University of the Balearic Islands, Spain
IZA World of Labor role
Associate Professor, Department of Applied Economics, University of the Balearic Islands, Spain
Labor and demographic economics, family economics, development economics, public economics
Positions/functions as a policy advisor
Consultant to UNU-WIDER (2015–2016); Consultant to Israeli National Insurance Institute (2009–2012); Consultant to Institute for Fiscal Studies (Madrid) (2009–2011); Consultant to United Nation Development Program (2009–2011); Consultant to European Parliament (2009–)
Assistant Professor, Department of Applied Economics, University of the Balearic Islands (2011–2013); Research Fellow, Microsimula Unit, Paris School of Economics (2010–2011)
PhD Development Economics, University of Florence, 2010
“Optimal taxation, social preferences and the four worlds of welfare capitalism in Europe.” Economica 82 (2015) (with A. Spadaro and L. Piccoli).
“Do parents drink their children’s welfare? Intra-household allocation of time between market labour, domestic work and child care in Russia.” IZA Journal of Labor and Development 2 (2013) (with G. C. Giannelli and L. Piccoli).
“Minimum income in a transition economy: A pro-poor measure or a poor safety net?” Economics of Transition 21:4 (2013): 683–712 (with P. Verme).
“Evaluating the redistributive impact of public health expenditure using an insurance value approach.” European Journal of Health Economics 14:5 (2013): 775–787 (with A. Spadaro, I. Moral-Arce, M. Adiego-Estella, and A. Blanco-Moreno).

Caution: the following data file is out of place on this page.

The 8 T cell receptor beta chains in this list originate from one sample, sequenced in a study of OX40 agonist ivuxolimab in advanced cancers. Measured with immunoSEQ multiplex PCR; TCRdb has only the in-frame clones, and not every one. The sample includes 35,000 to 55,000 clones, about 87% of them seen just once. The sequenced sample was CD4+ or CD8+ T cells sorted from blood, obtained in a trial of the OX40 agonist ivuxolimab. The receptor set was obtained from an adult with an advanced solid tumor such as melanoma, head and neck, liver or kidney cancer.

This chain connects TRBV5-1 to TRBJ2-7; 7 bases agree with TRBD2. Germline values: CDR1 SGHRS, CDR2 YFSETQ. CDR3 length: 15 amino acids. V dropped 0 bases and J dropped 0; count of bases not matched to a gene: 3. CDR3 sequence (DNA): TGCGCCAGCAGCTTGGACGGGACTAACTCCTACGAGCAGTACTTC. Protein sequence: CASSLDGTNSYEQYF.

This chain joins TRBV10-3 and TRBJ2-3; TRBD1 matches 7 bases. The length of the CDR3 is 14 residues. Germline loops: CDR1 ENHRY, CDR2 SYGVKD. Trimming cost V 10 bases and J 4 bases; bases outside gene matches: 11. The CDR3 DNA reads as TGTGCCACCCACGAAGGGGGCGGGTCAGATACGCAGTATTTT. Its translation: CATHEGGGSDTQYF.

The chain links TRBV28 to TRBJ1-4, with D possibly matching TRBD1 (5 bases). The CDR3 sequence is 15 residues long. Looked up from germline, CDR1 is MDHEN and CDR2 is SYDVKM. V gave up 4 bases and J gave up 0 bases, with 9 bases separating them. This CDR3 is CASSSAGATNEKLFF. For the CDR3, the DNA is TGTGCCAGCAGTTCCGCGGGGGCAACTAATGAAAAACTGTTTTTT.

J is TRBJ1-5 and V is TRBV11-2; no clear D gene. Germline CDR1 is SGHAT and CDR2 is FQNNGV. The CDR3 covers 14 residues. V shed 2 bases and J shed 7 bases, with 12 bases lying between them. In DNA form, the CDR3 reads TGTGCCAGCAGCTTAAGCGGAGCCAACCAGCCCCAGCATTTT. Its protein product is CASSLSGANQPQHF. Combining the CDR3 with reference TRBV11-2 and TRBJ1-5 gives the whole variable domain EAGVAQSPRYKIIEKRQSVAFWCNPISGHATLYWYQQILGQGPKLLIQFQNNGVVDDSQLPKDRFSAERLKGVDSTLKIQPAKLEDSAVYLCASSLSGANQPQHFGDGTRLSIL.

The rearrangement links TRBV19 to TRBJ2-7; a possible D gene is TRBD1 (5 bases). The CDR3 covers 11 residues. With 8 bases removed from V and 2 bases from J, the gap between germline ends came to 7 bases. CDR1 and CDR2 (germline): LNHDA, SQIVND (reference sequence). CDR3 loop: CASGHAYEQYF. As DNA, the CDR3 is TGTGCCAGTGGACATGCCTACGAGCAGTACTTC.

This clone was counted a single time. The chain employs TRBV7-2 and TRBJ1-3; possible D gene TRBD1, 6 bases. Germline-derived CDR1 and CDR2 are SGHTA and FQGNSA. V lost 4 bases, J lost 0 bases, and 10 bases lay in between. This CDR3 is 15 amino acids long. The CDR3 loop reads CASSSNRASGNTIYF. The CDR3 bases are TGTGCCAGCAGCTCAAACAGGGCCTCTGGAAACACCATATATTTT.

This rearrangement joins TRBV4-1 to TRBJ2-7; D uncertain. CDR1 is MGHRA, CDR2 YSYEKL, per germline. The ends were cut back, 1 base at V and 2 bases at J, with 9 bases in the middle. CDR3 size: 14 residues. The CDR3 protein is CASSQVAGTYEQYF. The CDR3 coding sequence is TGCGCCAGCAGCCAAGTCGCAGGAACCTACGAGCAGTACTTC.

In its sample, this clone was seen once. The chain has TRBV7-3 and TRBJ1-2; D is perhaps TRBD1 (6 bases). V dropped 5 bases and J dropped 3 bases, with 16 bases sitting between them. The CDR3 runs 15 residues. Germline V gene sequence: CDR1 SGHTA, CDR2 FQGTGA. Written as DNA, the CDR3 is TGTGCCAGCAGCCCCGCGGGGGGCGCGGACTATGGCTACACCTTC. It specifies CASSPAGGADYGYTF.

“GDP and the value of family caretaking: How much does Europe care?” Applied Economics 44 (2012): 2111–2131 (with G. C. Giannelli and L. Piccoli).
Access to education has been hampered by economic and family shocks in south-east Europe and countries of the former Soviet UnionLucia Mangiavacchi, October 2016Compared to developing economies, European transition economies had high levels of human capital when their transitions began, but a lack of resources and policies to protect poor families hampered children’s access to education, especially for non-compulsory school grades. Different phenomena associated with transition also negatively affected children’s education: e.g. parental absence due to migration, health problems, and alcohol abuse. These findings call for a greater policy focus on education and for monitoring of the schooling progress of children in special family circumstances.MoreLess